If you ever have a chance to go to a collector car auction, take it…
The first one I ever attended was back in 2003. The auctioneers rolled a 1958 Mercedes-Benz 300 SL Roadster across the stage. It sold for $153,000! Out would come another classic, and, with a wave of a few paddles in the crowd, another couple hundred grand exchanged hands.
Back then, the late 1960s and early 1970s vintage American muscle cars — Pontiac GTOs, Chevy Camaros, Dodge Barracudas — were just starting to catch on.
A decade and a half later, and such vehicles are some of the hottest collector cars to own — and it just might be an indicator of a frothy economy primed to downshift into a lower gear…
Every January, car collectors from around the world gather in Scottsdale, Arizona, for a week-long series of auctions from the likes of Sotheby’s, Barrett-Jackson and other high-end auction houses.
The bidding is carefully watched and analyzed. Just how much will someone pay to acquire one of these chrome and steel works of vintage mechanical art?
If the January auctions were a standard piece of economic data, we’d say the “headline number” was OK — not quite $260 million worth of vehicles changed hands, the second largest in the event’s history.
Big-Money Buyers Heading for the Exits?
But dig down just a little, and the results look a little less inspiring … perhaps even worrying.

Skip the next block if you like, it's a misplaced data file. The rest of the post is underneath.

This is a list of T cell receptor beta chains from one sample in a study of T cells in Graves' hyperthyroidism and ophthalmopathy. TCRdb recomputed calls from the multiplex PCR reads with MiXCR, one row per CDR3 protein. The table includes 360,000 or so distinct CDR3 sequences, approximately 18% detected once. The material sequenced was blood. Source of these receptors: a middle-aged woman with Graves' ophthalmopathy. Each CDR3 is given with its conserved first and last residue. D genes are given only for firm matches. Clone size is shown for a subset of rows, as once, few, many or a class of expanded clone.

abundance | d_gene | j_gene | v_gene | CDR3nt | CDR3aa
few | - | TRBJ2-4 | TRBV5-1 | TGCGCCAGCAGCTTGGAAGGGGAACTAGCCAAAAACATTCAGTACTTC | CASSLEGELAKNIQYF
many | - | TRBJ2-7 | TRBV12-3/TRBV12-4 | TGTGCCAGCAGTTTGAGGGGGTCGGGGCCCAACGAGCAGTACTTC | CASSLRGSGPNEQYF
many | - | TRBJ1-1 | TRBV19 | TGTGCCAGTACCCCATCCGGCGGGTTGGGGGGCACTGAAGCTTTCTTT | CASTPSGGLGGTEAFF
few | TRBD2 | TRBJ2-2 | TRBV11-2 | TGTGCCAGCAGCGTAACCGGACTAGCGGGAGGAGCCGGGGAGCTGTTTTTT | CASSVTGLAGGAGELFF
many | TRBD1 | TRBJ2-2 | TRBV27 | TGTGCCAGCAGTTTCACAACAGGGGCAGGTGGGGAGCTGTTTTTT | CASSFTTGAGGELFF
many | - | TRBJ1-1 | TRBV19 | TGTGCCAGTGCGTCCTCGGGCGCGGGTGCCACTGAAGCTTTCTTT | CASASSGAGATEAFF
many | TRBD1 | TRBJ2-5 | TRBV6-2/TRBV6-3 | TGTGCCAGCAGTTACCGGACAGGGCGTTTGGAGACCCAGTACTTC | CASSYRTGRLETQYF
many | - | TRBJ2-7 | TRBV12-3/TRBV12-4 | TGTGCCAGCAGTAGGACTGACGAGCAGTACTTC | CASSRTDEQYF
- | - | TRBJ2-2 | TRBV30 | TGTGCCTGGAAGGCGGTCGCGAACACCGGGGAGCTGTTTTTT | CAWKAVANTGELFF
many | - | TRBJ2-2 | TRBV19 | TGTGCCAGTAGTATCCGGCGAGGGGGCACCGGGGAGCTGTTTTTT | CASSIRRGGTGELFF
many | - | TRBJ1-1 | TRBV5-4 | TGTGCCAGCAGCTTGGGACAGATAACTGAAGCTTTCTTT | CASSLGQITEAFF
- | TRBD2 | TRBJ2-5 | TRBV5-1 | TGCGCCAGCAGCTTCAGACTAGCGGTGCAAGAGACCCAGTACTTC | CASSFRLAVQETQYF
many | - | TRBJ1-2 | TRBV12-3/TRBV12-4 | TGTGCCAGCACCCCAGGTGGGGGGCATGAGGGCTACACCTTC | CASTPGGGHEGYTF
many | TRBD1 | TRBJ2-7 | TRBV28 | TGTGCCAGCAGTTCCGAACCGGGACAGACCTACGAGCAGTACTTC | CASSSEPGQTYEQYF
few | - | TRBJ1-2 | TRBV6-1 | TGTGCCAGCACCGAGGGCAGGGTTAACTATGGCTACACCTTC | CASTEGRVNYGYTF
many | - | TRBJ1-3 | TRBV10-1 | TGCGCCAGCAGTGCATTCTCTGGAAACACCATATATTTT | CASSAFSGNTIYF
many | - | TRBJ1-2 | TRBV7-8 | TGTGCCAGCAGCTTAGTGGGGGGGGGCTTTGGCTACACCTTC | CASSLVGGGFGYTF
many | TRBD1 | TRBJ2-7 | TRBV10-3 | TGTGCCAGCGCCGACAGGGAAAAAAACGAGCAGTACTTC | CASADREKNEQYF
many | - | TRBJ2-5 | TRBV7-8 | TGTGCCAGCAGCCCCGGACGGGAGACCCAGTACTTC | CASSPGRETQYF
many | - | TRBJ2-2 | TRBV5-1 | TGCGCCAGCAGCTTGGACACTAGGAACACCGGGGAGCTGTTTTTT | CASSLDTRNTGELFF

Auctioneers sold more than 3,400 vehicles. But the average selling price per vehicle ($89,601) was 11% lower than last year.
“The upper-middle market ($250,000 to $1 million) is softening,” was the assessment of analysts at Hagerty.
At the $250,000 to $1 million price range, we’re talking about relatively rare cars in good or better condition — think of a rare muscle car like a 1970 Plymouth Superbird with a V-8 hemi engine or a 1957 Rolls-Royce Silver Cloud (only a few thousand such vehicles exist today), or perhaps a 1969 Toyota 2000GT (fewer than 400 were built).
Hagerty also noted a “sustained pause” over the past year to its Blue Chip car index (which averages the values of 25 of the most sought-after collectible cars in the post-WW2 era).
Remember that ’58 Benz Roadster I mentioned earlier? Its soaring value over the past decade appears to have peaked at $1.4 million a few years ago according to Hagerty’s data:
Is it possible that the “smart money” in collector cars is moving to the sidelines?
Perhaps more disturbing is Hagerty’s assessment from the Arizona auctions that “the bottom of the market remains strong” — collector cars priced at $100,000 or less.
At those prices, we’re talking about also-ran muscle cars, 1970s era SUVs, restored pickup trucks and the like. Nice to drive, nice to look at.
But not exactly rare.
As Hagerty noted, vehicles in that price range “were the most likely segments to sell above condition-appropriate prices” in today’s market.
When I read that, I can’t help but think of late-to-the-party house flippers in 2007, or day traders just before the tech bubble collapsed in 2000.